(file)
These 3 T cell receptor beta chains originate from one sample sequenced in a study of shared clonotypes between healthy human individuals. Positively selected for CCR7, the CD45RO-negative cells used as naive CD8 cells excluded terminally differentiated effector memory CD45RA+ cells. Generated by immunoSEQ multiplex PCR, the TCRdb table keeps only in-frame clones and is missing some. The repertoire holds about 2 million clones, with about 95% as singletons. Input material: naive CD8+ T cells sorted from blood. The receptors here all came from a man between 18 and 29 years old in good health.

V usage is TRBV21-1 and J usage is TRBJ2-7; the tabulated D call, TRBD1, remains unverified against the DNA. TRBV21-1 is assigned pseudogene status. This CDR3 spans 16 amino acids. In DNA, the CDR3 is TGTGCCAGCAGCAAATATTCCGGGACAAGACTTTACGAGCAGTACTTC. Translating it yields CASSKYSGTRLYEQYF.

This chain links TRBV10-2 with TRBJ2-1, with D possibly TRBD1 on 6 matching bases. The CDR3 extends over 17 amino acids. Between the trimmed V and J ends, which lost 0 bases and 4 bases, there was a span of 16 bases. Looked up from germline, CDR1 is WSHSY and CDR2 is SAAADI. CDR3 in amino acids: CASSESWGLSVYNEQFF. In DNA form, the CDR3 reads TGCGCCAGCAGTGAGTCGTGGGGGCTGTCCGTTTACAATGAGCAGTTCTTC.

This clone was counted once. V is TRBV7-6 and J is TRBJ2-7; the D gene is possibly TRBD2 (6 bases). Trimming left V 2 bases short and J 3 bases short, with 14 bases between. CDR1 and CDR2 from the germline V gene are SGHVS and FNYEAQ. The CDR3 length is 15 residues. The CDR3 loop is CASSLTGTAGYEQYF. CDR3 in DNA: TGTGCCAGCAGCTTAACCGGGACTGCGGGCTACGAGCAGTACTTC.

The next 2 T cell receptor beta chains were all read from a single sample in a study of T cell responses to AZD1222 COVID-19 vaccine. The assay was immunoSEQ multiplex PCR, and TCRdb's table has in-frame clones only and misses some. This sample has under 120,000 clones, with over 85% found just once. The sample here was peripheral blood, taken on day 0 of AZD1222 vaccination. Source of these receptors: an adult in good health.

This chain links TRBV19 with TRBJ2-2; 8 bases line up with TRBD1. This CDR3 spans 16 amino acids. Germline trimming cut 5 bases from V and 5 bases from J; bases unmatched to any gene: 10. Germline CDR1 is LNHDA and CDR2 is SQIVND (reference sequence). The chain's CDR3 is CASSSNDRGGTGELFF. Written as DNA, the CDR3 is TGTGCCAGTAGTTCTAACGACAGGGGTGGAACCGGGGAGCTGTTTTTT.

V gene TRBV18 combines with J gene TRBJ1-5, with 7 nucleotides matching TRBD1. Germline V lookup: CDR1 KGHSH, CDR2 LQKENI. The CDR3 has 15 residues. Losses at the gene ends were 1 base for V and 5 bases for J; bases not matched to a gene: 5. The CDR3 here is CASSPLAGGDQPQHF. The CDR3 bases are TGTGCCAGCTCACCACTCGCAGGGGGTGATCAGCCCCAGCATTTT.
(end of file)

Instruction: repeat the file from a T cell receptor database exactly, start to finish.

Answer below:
These 3 T cell receptor beta chains originate from one sample sequenced in a study of shared clonotypes between healthy human individuals. Positively selected for CCR7, the CD45RO-negative cells used as naive CD8 cells excluded terminally differentiated effector memory CD45RA+ cells. Generated by immunoSEQ multiplex PCR, the TCRdb table keeps only in-frame clones and is missing some. The repertoire holds about 2 million clones, with about 95% as singletons. Input material: naive CD8+ T cells sorted from blood. The receptors here all came from a man between 18 and 29 years old in good health.

V usage is TRBV21-1 and J usage is TRBJ2-7; the tabulated D call, TRBD1, remains unverified against the DNA. TRBV21-1 is assigned pseudogene status. This CDR3 spans 16 amino acids. In DNA, the CDR3 is TGTGCCAGCAGCAAATATTCCGGGACAAGACTTTACGAGCAGTACTTC. Translating it yields CASSKYSGTRLYEQYF.

This chain links TRBV10-2 with TRBJ2-1, with D possibly TRBD1 on 6 matching bases. The CDR3 extends over 17 amino acids. Between the trimmed V and J ends, which lost 0 bases and 4 bases, there was a span of 16 bases. Looked up from germline, CDR1 is WSHSY and CDR2 is SAAADI. CDR3 in amino acids: CASSESWGLSVYNEQFF. In DNA form, the CDR3 reads TGCGCCAGCAGTGAGTCGTGGGGGCTGTCCGTTTACAATGAGCAGTTCTTC.

This clone was counted once. V is TRBV7-6 and J is TRBJ2-7; the D gene is possibly TRBD2 (6 bases). Trimming left V 2 bases short and J 3 bases short, with 14 bases between. CDR1 and CDR2 from the germline V gene are SGHVS and FNYEAQ. The CDR3 length is 15 residues. The CDR3 loop is CASSLTGTAGYEQYF. CDR3 in DNA: TGTGCCAGCAGCTTAACCGGGACTGCGGGCTACGAGCAGTACTTC.

The next 2 T cell receptor beta chains were all read from a single sample in a study of T cell responses to AZD1222 COVID-19 vaccine. The assay was immunoSEQ multiplex PCR, and TCRdb's table has in-frame clones only and misses some. This sample has under 120,000 clones, with over 85% found just once. The sample here was peripheral blood, taken on day 0 of AZD1222 vaccination. Source of these receptors: an adult in good health.

This chain links TRBV19 with TRBJ2-2; 8 bases line up with TRBD1. This CDR3 spans 16 amino acids. Germline trimming cut 5 bases from V and 5 bases from J; bases unmatched to any gene: 10. Germline CDR1 is LNHDA and CDR2 is SQIVND (reference sequence). The chain's CDR3 is CASSSNDRGGTGELFF. Written as DNA, the CDR3 is TGTGCCAGTAGTTCTAACGACAGGGGTGGAACCGGGGAGCTGTTTTTT.

V gene TRBV18 combines with J gene TRBJ1-5, with 7 nucleotides matching TRBD1. Germline V lookup: CDR1 KGHSH, CDR2 LQKENI. The CDR3 has 15 residues. Losses at the gene ends were 1 base for V and 5 bases for J; bases not matched to a gene: 5. The CDR3 here is CASSPLAGGDQPQHF. The CDR3 bases are TGTGCCAGCTCACCACTCGCAGGGGGTGATCAGCCCCAGCATTTT.